Microsoft Band is powerful but confusing, and before you can even start tracking your activity there’s so much to learn. So here’s a quick rundown of the things you need to understand to use this new fitness tracker most effectively. The basics, if you will.
Note: This article is excerpted from my free e-book, Microsoft Band Field Guide, which you can download in PDF, ePub and Mobi formats from the Field Guide Books web site. Thanks for reading! –Paul
Your Band doesn’t have an Internet connection of its own. Instead, it uses the Microsoft Health app on Android, iPhone or Windows Phone—or the Microsoft Band Sync app on Windows or Mac—to push the activity and health data it collects into the Microsoft Health online service.
These apps work a little differently. The Microsoft Health mobile apps sync wirelessly with Band, using Bluetooth, and will do so over time automatically, though you can always run the app to make sure the data is up to date. The desktop sync apps require a USB connection to the computer, and will only sync data while the device is connected to the PC, and thus not on your wrist. But the Band is also charging while it’s connected to the computer.
Tip: If you’re not seeing up to date information on your Band, or in the Microsoft Health app on your smart phone, Microsoft has a useful web page for troubleshooting sync issues.
Microsoft claims that Band gets up to 48 hours of battery life, but in my experience with the default settings, real-world battery life is closer to 24-30 hours. So my advice is to charge Band every day if possible. Indeed, the more often you charge Band, the less you’ll need to charge it each time. So it makes sense to develop a daily routine.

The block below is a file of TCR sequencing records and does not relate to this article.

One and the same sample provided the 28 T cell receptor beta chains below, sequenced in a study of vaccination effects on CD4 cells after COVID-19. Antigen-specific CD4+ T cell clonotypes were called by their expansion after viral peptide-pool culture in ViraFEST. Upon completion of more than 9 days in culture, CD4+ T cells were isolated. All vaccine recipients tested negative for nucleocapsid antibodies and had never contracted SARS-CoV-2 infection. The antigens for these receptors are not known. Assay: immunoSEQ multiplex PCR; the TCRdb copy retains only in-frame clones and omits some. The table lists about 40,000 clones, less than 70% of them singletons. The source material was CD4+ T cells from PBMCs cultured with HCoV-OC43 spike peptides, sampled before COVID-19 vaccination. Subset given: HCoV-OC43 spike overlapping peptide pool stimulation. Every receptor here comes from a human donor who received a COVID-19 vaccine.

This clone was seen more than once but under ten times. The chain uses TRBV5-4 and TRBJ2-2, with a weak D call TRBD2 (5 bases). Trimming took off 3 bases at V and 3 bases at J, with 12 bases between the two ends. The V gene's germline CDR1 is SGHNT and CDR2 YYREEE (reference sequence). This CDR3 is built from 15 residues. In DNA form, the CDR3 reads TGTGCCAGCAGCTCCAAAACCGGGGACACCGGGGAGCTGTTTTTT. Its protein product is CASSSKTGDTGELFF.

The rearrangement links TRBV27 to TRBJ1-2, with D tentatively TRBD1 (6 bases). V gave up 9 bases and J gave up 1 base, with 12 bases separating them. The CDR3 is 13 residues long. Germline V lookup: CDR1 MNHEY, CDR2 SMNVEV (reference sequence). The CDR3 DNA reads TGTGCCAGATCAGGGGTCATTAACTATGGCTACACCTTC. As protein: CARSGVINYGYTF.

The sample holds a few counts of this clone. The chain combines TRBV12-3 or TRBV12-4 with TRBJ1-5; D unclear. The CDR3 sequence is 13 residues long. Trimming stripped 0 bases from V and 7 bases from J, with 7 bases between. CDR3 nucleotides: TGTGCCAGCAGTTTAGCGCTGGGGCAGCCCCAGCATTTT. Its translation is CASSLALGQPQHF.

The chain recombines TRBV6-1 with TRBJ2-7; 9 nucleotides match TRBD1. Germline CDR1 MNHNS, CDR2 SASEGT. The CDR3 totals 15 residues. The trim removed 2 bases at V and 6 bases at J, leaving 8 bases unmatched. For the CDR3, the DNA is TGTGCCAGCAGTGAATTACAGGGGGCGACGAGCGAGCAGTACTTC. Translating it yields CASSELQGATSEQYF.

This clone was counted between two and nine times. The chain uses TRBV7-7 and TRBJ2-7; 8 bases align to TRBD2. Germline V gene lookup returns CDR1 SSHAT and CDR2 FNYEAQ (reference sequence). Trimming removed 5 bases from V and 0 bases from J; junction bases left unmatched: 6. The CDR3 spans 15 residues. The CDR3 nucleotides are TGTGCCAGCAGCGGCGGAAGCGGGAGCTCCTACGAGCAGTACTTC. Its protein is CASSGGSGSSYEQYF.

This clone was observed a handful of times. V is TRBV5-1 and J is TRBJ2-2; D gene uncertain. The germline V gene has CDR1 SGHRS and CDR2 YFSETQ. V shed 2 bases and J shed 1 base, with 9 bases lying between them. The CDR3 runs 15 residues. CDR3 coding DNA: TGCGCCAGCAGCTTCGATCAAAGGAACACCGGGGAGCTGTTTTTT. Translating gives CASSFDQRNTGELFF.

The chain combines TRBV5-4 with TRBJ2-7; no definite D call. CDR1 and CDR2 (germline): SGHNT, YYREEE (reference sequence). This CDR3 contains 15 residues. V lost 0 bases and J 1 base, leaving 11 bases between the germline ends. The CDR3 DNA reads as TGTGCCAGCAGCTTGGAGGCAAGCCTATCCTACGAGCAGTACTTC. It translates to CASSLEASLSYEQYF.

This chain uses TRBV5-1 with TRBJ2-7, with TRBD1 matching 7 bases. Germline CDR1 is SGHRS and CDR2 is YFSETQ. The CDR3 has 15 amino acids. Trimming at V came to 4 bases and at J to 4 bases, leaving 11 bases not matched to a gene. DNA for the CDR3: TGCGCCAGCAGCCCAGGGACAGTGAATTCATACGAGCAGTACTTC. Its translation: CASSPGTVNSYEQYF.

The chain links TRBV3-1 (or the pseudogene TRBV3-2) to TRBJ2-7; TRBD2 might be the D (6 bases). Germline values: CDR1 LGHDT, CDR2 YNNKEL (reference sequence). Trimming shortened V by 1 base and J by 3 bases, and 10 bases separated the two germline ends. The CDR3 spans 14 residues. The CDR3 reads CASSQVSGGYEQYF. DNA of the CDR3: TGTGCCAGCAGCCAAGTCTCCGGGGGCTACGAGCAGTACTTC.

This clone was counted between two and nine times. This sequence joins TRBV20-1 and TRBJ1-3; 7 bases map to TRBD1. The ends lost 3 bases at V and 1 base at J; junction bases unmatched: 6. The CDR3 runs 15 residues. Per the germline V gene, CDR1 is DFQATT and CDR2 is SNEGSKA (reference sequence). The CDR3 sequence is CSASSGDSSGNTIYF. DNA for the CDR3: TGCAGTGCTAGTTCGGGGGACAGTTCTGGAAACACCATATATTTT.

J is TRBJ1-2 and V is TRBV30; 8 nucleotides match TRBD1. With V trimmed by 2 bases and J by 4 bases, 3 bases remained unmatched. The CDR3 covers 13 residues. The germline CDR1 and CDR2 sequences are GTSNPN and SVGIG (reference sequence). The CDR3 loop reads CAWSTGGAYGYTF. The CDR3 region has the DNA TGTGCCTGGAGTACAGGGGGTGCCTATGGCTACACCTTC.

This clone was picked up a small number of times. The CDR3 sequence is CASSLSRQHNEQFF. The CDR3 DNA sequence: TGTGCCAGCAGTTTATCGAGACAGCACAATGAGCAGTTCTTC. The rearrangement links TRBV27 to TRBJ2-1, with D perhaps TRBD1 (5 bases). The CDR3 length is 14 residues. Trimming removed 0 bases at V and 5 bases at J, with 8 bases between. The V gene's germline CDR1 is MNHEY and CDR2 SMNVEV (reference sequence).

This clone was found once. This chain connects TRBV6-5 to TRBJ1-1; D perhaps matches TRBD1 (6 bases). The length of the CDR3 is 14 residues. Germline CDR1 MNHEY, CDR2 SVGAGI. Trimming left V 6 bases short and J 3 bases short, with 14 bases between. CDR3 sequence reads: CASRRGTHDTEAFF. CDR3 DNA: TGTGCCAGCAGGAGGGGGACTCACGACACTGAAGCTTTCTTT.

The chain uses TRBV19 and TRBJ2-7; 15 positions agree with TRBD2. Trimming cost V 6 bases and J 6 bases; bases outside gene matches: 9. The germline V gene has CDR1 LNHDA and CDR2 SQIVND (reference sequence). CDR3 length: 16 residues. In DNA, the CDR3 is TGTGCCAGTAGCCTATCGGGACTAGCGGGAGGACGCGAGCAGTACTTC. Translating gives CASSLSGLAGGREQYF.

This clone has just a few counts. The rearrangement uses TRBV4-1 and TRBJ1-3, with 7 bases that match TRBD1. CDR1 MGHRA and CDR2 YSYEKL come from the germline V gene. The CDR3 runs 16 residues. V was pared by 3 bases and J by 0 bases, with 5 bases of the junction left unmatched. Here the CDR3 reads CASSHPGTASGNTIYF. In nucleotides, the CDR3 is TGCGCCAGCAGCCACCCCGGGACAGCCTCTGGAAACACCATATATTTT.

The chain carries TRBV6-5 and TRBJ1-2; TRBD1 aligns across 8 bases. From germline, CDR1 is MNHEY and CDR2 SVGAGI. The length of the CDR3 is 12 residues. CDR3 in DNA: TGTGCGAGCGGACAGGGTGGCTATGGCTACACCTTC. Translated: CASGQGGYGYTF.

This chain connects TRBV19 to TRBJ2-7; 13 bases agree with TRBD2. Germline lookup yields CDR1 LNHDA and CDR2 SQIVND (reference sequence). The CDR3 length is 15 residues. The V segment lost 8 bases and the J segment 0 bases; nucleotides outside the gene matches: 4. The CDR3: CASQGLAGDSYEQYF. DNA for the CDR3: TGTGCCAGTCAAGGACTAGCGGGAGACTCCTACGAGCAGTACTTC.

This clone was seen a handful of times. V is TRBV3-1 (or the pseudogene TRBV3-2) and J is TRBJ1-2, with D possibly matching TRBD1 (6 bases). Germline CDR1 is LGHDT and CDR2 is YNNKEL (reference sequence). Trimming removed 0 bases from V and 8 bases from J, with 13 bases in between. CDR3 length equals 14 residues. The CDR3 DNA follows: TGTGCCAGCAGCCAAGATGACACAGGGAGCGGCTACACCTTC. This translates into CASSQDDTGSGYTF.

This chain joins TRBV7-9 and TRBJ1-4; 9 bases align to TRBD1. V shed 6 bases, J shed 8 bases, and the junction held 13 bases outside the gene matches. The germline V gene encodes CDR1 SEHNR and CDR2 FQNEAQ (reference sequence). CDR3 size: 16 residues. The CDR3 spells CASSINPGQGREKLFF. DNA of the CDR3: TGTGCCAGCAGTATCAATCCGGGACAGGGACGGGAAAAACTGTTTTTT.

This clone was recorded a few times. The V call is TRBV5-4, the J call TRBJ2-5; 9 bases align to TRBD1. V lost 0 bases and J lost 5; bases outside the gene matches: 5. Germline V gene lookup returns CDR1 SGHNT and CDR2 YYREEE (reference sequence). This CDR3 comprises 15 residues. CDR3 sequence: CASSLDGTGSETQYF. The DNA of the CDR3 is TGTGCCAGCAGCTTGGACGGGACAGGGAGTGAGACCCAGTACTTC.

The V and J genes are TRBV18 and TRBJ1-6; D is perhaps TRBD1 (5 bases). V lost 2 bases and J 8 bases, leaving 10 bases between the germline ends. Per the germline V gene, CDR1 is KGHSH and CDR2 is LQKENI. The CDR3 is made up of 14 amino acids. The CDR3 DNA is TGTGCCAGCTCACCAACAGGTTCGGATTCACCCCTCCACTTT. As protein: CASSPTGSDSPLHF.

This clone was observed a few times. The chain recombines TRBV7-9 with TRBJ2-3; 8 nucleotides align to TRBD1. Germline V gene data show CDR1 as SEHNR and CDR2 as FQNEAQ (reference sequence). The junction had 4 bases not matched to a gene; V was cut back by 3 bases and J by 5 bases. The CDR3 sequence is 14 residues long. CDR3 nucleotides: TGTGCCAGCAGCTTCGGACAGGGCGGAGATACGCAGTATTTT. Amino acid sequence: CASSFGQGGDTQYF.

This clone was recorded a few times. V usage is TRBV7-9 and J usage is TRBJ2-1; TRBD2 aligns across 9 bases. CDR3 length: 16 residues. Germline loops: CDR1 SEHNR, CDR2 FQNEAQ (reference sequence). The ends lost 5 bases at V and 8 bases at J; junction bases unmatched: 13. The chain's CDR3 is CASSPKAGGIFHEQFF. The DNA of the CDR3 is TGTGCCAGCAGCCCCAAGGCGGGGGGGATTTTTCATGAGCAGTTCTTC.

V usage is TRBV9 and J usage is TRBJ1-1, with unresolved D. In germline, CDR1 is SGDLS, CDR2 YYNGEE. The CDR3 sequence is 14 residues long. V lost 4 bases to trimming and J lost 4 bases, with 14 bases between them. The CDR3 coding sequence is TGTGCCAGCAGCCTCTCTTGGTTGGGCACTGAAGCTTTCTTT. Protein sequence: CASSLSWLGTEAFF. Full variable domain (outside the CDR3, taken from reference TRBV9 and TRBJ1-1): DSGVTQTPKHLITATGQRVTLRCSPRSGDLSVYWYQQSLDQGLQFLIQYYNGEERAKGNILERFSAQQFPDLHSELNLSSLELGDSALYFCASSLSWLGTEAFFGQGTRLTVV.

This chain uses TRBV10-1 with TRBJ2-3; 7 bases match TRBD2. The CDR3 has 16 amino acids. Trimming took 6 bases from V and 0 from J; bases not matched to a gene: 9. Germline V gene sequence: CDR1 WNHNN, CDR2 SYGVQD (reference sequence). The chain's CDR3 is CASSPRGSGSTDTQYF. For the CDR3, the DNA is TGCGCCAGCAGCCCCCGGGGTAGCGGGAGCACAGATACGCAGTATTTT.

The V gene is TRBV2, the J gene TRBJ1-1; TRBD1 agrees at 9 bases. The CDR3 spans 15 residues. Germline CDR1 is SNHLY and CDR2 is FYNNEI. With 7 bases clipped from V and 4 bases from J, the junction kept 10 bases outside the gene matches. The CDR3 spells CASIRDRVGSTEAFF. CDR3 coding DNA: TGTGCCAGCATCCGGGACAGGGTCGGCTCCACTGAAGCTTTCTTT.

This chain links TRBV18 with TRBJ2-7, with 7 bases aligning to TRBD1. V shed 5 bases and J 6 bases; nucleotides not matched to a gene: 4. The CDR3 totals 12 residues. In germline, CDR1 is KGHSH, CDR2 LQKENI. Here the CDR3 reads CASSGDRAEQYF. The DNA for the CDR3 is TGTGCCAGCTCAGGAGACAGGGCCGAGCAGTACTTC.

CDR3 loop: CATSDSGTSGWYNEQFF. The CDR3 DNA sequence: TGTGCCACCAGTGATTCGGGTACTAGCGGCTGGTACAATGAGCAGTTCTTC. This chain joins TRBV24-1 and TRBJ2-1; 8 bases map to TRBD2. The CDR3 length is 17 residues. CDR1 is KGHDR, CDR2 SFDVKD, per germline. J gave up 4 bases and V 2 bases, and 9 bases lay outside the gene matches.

I recommend charging Band each day while you’re taking a shower, during an hour or so of downtime at work each day, while eating breakfast, or during some similar regularly-scheduled event. Or, if you’re not using the Band’s sleep monitoring functionality, simply charge it each night when you’re asleep.
Depending on your habits and schedule, you want to consider purchasing a second USB charging cable from the Microsoft Store. It costs $19.99, and lets you keep one charger at work, and one at home. Or if you travel a lot, you can keep the spare in your travel bag. This is important because Band really does need to be charged regularly; you won’t be able to go even two days without charging.
Microsoft Band uses a tiles-based user interface with a Start strip that pans horizontally past the screen’s edge. You navigate through this UI using touch: You can tap items onscreen to trigger some action, or pan using a swipe gesture similar to that found on smart phones. Indeed, the tiles and Start strip used by Band are very loosely based on similar conventions found in Windows and Windows Phone, and if you’re familiar with Microsoft’s other mobile platforms, Band will seem very familiar. Regardless, it’s very easy to use.
The initial and default view you see on Microsoft Band is a special full-screen tile called the Me tile. This tile displays a clock prominently, plus a less prominent tracker, with the default being steps. So when you press the power button on the Band, you can quickly see the time plus your preferred tracker at a glance.
You can perform a number of actions from the Me tile: